Advantages of Decision Trees: Easy to interpret and explain (for some people – I’m not sure I fall into this camp). They easily handle feature interactions and they’re non-parametric, so you don’t have to worry about outliers or whether the data is linearly separable (e.g., decision trees easily take care of cases where you have class A at the low end of some feature x, class B in the mid-range of feature x, and A again at the high end). One disadvantage is that they don’t support online learning, so you have to rebuild your tree when new examples come on. Another disadvantage is that they easily overfit, but that’s where ensemble methods like random forests (or boosted trees) come in. Plus, random forests are often the winner for lots of problems in classification (usually slightly ahead of SVMs, I believe), they’re fast and scalable, and you don’t have to worry about tuning a bunch of parameters like you do with SVMs, so they seem to be quite popular these days.

Advantages of SVMs: High accuracy, nice theoretical guarantees regarding overfitting, and with an appropriate kernel they can work well even if you’re data isn’t linearly separable in the base feature space. Especially popular in text classification problems where very high-dimensional spaces are the norm. Memory-intensive, hard to interpret, and kind of annoying to run and tune, though, so I think random forests are starting to steal the crown.

### Special cases

Some learning algorithms make particular assumptions about the structure of the data or the desired results. If you can find one that fits your needs, it can give you more useful results, more accurate predictions, or faster training times.

Algorithm | Accuracy | Training time | Linearity | Parameters | Notes |
---|---|---|---|---|---|

Two-class classification | |||||

Logistic regression | ● | ● | 5 | ||

Decision forest | ● | ○ | 6 | ||

Decision jungle | ● | ○ | 6 | Low memory footprint | |

Boosted decision tree | ● | ○ | 6 | Large memory footprint | |

Neural network | ● | 9 | Additional customization is possible | ||

Averaged perceptron | ○ | ○ | ● | 4 | |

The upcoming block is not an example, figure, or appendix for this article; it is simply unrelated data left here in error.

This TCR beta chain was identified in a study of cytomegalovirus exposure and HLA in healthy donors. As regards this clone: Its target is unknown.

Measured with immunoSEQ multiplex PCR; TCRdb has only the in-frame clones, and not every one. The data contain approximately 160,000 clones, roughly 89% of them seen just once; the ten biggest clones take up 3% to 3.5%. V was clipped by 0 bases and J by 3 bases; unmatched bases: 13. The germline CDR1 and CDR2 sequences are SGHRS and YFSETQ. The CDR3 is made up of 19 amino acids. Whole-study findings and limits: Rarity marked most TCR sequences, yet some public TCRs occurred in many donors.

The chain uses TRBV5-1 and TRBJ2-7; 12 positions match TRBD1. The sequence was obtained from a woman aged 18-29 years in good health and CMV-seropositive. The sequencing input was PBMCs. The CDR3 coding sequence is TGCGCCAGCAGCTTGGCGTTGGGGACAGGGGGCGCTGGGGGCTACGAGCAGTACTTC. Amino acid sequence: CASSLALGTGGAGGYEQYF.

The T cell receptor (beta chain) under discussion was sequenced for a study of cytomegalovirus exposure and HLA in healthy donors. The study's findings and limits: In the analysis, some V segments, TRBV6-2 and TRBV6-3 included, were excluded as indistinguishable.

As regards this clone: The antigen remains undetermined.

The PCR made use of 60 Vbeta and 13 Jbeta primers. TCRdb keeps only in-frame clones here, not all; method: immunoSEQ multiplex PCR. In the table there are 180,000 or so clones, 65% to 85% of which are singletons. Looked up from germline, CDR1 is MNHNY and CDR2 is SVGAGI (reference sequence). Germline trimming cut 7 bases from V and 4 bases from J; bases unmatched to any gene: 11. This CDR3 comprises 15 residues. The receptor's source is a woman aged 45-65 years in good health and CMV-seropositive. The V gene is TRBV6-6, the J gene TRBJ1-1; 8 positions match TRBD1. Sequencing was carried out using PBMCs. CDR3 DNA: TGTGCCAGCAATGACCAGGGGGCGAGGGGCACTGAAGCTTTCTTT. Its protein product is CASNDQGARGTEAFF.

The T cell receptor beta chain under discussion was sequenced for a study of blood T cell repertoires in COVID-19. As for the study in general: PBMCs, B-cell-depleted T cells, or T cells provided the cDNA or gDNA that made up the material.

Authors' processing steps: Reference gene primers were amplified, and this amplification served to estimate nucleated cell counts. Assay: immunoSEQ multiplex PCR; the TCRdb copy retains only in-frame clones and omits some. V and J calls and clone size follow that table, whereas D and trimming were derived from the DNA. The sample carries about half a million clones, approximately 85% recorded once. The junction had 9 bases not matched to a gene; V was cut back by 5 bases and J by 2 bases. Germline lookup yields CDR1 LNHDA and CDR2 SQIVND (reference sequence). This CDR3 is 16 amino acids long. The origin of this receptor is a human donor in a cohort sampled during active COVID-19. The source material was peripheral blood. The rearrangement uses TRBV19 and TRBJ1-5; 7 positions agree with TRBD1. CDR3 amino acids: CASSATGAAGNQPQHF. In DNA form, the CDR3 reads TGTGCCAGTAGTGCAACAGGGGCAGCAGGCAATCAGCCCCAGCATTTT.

Support vector machine | ○ | ● | 5 | Good for large feature sets | |

Locally deep support vector machine | ○ | 8 | Good for large feature sets | ||

Bayes’ point machine | ○ | ● | 3 | ||

Multi-class classification | |||||

Logistic regression | ● | ● | 5 | ||

Decision forest | ● | ○ | 6 | ||

Decision jungle | ● | ○ | 6 | Low memory footprint | |

Neural network | ● | 9 | Additional customization is possible | ||

One-v-all | - | - | - | - | See properties of the two-class method selected |

Regression | |||||

Linear | ● | ● | 4 | ||

Bayesian linear | ○ | ● | 2 | ||

Decision forest | ● | ○ | 6 | ||

Boosted decision tree | ● | ○ | 5 | Large memory footprint | |

Fast forest quantile | ● | ○ | 9 | Distributions rather than point predictions | |

Neural network | ● | 9 | Additional customization is possible | ||

Poisson | ● | 5 | Technically log-linear. For predicting counts | ||

Ordinal | 0 | For predicting rank-ordering | |||

Anomaly detection | |||||

Support vector machine | ○ | ○ | 2 | Especially good for large feature sets | |

PCA-based anomaly detection | ○ | ● | 3 | ||

K-means | ○ | ● | 4 | A clustering algorithm |

**Algorithm properties:**

**●** – shows excellent accuracy, fast training times, and the use of linearity

**○** – shows good accuracy and moderate training times

*http://blog.echen.me/

An AI evangelist and a multi-disciplinary engineer. Loves to read business and psychology during leisure time. Connect with him any time on LinkedIn for a quick chat on AI!